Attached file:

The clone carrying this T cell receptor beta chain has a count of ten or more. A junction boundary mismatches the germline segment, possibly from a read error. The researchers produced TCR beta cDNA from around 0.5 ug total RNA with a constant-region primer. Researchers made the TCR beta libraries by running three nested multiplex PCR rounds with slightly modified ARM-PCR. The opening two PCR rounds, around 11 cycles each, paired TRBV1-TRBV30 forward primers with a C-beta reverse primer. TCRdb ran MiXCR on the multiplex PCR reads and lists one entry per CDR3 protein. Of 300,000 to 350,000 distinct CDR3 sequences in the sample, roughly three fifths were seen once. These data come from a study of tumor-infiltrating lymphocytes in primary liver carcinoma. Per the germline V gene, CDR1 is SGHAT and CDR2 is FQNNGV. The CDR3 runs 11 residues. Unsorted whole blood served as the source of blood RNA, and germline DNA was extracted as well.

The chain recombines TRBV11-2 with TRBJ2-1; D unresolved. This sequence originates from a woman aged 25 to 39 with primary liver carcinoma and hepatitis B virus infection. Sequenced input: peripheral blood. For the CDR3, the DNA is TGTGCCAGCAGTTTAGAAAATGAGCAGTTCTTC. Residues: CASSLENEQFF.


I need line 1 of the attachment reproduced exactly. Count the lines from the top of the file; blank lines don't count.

The clone carrying this T cell receptor beta chain has a count of ten or more. A junction boundary mismatches the germline segment, possibly from a read error. The researchers produced TCR beta cDNA from around 0.5 ug total RNA with a constant-region primer. Researchers made the TCR beta libraries by running three nested multiplex PCR rounds with slightly modified ARM-PCR. The opening two PCR rounds, around 11 cycles each, paired TRBV1-TRBV30 forward primers with a C-beta reverse primer. TCRdb ran MiXCR on the multiplex PCR reads and lists one entry per CDR3 protein. Of 300,000 to 350,000 distinct CDR3 sequences in the sample, roughly three fifths were seen once. These data come from a study of tumor-infiltrating lymphocytes in primary liver carcinoma. Per the germline V gene, CDR1 is SGHAT and CDR2 is FQNNGV. The CDR3 runs 11 residues. Unsorted whole blood served as the source of blood RNA, and germline DNA was extracted as well.